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Re-bedding the porthole

Click on thumbnails to view pictures.

In our quest to eliminate leaks it was time to tackle the galley porthole.  For you non-sailors, a porthole is a window that can be opened.  A portlight is a window that cannot be opened.

The originals were replaced by the previous owner with polished stainless steel portholes from ABI.

After removing the porthole we found that there was only a half inch of plywood and fiberglass between the frames.  This had made it necessary to use half inch #12 screws to hold them in place.  The leak had caused an area of the plywood to soften and some of the screws would not hold tight.  After giving it a lot of thought and checking other boats it was decided that the solution was to build a frame to build up the area to have a thicker base to seat longer screws.


My first idea was to use a solid board and cut out the opening and then trim and shape the edges to match the porthole shape.  It was decided to use mahogany instead of teak due to price.  Mahogany is three times cheaper then teak.  I bought two pieces of 13X24X1 inch to allow for problems and I will also have to do the aft cabin porthole later.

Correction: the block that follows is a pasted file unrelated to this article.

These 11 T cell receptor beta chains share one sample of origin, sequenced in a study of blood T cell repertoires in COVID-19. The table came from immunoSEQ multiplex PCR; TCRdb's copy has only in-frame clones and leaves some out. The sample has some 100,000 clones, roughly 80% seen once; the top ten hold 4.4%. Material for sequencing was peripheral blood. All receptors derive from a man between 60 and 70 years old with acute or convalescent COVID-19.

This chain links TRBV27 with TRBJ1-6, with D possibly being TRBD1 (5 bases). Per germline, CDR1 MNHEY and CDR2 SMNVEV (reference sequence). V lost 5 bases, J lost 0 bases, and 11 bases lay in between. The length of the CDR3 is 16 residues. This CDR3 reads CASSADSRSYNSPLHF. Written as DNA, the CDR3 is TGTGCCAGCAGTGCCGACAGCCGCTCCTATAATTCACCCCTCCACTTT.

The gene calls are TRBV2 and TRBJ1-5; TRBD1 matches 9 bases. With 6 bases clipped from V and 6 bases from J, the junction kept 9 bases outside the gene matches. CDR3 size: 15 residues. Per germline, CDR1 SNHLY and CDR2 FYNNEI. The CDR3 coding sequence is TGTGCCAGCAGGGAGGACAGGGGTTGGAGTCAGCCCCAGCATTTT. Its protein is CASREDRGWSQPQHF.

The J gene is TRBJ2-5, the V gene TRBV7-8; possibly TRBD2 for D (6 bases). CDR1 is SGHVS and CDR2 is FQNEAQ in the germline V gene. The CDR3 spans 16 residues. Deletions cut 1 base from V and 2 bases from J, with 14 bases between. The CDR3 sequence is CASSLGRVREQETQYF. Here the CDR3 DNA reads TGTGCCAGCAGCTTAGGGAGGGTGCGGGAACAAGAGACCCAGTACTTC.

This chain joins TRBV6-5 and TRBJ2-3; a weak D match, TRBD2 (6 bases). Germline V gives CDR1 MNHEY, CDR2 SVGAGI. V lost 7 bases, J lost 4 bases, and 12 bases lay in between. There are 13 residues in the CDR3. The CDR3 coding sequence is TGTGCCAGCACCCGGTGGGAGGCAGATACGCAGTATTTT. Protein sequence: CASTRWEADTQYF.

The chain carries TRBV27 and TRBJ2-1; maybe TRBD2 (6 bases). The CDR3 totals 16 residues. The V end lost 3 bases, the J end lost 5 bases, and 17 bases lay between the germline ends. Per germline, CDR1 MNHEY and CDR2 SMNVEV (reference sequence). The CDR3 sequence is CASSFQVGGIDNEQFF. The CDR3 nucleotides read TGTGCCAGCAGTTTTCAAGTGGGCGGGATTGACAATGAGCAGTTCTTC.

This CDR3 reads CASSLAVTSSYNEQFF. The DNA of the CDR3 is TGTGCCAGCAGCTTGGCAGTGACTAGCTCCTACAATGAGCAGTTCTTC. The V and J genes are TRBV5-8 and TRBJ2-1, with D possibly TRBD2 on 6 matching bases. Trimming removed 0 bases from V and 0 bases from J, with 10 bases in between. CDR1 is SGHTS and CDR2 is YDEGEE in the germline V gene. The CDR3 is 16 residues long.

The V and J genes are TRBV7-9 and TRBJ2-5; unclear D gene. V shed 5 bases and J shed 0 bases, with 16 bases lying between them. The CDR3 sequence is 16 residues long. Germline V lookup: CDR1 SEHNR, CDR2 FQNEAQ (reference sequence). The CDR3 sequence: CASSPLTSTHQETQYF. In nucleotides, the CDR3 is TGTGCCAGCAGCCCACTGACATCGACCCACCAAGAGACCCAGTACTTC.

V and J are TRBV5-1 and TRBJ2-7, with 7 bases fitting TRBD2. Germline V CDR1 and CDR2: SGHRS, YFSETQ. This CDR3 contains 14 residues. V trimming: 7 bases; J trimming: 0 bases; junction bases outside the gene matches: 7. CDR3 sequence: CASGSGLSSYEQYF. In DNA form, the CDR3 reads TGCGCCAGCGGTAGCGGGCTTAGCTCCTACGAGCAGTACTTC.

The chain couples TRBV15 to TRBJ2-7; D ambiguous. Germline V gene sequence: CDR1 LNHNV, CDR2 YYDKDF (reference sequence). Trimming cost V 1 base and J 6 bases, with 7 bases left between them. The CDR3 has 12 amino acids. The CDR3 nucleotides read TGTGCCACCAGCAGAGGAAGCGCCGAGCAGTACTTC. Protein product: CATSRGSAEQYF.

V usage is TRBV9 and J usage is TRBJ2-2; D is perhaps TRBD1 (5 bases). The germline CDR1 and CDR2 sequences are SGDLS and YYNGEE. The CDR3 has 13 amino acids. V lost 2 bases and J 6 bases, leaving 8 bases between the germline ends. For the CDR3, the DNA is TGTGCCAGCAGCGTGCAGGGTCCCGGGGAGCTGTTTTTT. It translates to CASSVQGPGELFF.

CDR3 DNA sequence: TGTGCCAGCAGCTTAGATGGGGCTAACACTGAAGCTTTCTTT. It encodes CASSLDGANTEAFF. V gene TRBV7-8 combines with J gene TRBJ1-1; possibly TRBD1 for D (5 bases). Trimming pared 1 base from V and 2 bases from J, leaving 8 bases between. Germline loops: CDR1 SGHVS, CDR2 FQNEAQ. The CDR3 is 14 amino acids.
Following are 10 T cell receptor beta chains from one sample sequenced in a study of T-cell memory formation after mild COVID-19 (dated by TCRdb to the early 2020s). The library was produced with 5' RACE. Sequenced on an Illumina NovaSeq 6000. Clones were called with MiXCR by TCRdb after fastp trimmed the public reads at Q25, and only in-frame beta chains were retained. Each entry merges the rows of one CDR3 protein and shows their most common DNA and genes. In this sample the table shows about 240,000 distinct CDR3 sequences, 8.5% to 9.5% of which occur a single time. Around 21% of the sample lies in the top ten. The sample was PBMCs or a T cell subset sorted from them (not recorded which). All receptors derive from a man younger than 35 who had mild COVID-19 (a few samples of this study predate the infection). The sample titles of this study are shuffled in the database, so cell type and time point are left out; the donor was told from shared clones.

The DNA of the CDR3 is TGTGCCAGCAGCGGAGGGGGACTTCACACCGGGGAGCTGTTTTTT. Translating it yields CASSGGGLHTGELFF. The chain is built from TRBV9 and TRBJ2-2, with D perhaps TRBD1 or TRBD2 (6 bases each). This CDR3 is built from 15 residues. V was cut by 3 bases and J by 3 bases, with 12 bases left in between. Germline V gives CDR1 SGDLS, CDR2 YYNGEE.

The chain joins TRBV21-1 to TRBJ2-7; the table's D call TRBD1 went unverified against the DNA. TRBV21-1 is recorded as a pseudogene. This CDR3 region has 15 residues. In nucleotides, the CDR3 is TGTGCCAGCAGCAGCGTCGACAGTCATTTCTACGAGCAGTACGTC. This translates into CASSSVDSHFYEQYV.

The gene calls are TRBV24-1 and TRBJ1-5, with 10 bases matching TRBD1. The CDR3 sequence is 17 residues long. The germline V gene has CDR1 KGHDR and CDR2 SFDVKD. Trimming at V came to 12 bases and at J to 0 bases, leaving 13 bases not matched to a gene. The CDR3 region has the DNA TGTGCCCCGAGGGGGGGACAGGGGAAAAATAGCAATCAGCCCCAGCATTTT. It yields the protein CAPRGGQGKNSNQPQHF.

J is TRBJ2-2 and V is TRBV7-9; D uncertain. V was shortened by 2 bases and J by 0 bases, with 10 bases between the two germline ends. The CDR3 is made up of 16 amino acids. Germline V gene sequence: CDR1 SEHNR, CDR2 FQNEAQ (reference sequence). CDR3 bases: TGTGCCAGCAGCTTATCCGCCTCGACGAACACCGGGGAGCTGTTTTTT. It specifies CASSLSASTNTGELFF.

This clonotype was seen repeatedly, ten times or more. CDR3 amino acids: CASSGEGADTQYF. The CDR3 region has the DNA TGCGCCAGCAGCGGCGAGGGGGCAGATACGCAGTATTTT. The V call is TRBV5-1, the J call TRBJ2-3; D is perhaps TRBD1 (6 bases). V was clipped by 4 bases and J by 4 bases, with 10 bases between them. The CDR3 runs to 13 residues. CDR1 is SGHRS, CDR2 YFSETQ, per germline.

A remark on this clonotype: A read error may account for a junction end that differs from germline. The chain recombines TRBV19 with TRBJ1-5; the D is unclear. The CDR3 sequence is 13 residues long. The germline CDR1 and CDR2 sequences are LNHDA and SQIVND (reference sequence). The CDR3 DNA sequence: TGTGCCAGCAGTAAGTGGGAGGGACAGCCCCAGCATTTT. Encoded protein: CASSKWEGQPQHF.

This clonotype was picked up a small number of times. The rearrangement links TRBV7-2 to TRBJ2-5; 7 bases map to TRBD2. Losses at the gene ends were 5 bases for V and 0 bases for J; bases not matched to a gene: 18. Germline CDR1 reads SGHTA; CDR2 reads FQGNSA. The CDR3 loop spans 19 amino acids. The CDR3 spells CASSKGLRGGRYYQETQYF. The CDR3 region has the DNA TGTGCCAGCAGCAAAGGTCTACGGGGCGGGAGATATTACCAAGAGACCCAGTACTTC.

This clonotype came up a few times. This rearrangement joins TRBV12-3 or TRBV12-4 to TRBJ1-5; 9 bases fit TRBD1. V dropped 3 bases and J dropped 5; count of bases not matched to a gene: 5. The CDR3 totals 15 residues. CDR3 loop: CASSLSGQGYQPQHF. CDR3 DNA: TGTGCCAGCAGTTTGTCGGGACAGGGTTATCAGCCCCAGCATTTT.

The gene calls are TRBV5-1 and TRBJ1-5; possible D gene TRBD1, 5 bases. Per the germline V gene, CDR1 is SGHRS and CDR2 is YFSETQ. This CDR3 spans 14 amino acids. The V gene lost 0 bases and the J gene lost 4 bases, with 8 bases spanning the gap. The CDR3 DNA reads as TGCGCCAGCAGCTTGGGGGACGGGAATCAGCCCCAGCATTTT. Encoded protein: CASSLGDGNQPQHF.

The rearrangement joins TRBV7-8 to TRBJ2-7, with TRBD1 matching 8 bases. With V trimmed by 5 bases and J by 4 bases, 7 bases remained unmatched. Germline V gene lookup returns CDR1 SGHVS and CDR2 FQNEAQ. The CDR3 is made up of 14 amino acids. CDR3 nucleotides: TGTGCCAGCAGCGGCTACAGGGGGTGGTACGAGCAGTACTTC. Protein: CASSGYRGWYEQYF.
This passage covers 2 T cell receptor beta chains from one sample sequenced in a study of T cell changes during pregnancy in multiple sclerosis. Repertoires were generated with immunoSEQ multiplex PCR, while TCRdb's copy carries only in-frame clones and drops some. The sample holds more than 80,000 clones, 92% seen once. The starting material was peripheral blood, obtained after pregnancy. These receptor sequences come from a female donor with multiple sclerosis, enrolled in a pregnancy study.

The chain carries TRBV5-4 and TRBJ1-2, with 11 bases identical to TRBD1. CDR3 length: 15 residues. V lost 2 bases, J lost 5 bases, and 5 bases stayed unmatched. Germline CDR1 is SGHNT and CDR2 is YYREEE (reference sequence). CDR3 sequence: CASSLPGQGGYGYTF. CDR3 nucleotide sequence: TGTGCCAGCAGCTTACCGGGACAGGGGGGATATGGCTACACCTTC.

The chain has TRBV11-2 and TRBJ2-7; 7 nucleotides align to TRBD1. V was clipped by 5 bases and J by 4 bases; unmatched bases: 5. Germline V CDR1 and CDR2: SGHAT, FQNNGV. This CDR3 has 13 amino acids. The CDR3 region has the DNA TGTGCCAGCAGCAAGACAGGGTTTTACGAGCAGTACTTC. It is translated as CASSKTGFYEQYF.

After a bit of cutting, sanding and varnishing it was ready to be installed.  Unfortunately it didn't work.  By using a solid piece of wood the grain was all running in the same direction.  Unfortunately when I installed the screws on the sides they split the frame.  That one went into the trash and there was a lot of caulk to clean up.

Time to start over.

The second try was to to cut four pieces and build a frame.


After a bit of cutting, gluing, shaping, sanding and varnishing I had another frame ready to install.  This time the installation went a lot smoother.  The added thickness allowed the use of one inch screws and I was able to get good purchase when seating the screws.